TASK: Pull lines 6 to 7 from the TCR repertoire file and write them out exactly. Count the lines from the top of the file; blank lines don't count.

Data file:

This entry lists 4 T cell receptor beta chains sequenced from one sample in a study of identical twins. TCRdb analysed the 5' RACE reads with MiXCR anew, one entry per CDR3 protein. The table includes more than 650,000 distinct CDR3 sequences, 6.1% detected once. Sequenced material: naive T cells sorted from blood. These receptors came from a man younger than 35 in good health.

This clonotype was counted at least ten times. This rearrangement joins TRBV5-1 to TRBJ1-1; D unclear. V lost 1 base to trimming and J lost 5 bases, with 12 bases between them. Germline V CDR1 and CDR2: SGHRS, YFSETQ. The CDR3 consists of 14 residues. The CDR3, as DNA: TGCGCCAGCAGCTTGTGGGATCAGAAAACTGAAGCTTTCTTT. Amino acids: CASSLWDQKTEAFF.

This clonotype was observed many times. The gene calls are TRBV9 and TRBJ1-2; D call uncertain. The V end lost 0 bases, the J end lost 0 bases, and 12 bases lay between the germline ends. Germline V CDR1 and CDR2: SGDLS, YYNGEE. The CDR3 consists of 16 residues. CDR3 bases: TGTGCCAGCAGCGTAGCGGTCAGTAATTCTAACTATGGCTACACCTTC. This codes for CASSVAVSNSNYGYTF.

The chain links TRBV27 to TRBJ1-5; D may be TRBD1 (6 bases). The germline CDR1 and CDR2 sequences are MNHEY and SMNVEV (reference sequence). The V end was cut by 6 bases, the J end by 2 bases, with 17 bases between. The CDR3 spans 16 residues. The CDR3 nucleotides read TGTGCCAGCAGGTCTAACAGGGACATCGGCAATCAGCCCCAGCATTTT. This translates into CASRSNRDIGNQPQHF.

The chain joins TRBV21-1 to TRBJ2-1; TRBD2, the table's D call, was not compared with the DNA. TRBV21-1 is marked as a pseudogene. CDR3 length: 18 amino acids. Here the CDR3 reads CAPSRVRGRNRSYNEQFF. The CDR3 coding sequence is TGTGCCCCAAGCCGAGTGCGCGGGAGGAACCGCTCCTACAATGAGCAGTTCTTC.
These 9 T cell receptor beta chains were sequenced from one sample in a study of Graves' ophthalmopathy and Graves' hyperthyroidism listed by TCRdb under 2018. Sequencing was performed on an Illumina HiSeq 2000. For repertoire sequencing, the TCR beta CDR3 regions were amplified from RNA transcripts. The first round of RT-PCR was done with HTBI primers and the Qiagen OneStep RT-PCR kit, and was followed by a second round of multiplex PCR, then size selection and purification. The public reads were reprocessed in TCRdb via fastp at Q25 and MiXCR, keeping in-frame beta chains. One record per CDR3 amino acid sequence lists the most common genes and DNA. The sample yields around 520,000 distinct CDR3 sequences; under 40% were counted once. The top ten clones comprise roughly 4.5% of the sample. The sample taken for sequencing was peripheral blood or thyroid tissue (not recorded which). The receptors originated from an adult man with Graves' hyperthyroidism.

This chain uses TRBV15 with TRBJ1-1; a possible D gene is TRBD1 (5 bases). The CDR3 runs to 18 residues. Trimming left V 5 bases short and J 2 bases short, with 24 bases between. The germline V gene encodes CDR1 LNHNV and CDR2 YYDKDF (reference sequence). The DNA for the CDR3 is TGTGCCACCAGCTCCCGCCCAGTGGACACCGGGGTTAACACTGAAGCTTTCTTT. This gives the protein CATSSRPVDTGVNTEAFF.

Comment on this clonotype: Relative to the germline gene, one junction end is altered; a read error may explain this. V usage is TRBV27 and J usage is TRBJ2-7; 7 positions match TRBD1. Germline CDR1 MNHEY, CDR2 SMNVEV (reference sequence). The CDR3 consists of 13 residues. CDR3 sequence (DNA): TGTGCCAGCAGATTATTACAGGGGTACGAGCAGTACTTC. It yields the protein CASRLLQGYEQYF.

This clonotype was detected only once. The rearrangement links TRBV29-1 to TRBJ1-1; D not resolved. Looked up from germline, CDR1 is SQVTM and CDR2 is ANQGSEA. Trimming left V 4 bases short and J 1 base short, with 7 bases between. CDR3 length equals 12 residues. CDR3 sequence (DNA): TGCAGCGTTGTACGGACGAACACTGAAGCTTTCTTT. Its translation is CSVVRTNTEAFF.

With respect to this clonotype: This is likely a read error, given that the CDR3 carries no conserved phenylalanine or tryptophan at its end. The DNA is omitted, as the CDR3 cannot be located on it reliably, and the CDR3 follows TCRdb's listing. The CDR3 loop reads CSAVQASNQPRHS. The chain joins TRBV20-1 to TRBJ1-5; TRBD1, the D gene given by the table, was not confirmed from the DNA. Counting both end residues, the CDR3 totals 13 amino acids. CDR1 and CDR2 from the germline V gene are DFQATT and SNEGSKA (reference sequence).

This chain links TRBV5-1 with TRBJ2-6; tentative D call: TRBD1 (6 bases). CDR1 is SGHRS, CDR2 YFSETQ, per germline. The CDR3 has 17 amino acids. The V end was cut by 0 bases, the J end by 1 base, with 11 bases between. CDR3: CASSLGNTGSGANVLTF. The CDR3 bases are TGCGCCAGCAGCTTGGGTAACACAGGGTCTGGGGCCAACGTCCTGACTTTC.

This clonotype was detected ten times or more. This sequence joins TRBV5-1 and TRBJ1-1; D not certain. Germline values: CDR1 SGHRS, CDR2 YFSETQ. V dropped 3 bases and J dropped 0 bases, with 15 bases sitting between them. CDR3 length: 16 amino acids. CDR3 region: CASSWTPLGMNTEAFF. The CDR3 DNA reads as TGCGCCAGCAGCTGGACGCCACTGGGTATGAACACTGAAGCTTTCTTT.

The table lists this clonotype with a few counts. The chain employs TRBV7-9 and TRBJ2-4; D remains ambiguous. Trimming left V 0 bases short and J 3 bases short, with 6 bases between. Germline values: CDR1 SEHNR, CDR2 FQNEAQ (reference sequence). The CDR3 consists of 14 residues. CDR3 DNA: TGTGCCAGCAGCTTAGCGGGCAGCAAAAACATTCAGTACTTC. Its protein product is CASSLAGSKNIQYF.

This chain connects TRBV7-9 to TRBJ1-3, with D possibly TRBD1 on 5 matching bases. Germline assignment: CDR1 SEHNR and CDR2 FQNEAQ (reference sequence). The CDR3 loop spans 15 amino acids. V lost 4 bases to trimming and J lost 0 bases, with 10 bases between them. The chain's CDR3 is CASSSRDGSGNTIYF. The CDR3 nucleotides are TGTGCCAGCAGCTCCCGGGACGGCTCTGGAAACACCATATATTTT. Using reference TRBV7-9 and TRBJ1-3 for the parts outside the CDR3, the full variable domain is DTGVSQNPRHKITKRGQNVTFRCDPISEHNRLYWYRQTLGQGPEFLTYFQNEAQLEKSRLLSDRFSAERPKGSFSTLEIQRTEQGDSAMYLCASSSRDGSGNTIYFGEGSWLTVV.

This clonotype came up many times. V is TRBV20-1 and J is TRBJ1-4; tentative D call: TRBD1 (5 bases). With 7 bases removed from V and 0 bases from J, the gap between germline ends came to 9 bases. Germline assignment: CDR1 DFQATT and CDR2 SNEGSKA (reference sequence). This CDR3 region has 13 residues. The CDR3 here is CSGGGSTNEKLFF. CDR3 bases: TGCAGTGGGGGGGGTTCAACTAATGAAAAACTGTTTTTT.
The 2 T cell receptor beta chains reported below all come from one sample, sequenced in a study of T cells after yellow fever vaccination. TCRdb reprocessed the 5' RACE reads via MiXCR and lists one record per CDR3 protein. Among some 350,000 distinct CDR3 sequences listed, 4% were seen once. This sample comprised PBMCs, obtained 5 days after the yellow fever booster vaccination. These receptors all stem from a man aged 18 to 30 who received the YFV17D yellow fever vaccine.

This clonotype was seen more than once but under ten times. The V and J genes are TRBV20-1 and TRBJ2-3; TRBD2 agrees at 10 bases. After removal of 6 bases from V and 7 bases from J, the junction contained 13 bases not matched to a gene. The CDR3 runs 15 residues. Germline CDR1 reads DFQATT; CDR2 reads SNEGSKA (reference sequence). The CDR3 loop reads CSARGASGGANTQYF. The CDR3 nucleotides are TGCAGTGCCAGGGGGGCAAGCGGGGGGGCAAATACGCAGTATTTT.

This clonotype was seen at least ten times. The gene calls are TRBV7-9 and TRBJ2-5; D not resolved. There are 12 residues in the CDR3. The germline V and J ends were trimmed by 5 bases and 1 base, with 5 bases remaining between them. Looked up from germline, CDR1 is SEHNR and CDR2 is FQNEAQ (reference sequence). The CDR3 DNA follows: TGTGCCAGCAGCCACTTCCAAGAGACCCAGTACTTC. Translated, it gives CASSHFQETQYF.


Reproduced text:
These 9 T cell receptor beta chains were sequenced from one sample in a study of Graves' ophthalmopathy and Graves' hyperthyroidism listed by TCRdb under 2018. Sequencing was performed on an Illumina HiSeq 2000. For repertoire sequencing, the TCR beta CDR3 regions were amplified from RNA transcripts. The first round of RT-PCR was done with HTBI primers and the Qiagen OneStep RT-PCR kit, and was followed by a second round of multiplex PCR, then size selection and purification. The public reads were reprocessed in TCRdb via fastp at Q25 and MiXCR, keeping in-frame beta chains. One record per CDR3 amino acid sequence lists the most common genes and DNA. The sample yields around 520,000 distinct CDR3 sequences; under 40% were counted once. The top ten clones comprise roughly 4.5% of the sample. The sample taken for sequencing was peripheral blood or thyroid tissue (not recorded which). The receptors originated from an adult man with Graves' hyperthyroidism.

This chain uses TRBV15 with TRBJ1-1; a possible D gene is TRBD1 (5 bases). The CDR3 runs to 18 residues. Trimming left V 5 bases short and J 2 bases short, with 24 bases between. The germline V gene encodes CDR1 LNHNV and CDR2 YYDKDF (reference sequence). The DNA for the CDR3 is TGTGCCACCAGCTCCCGCCCAGTGGACACCGGGGTTAACACTGAAGCTTTCTTT. This gives the protein CATSSRPVDTGVNTEAFF.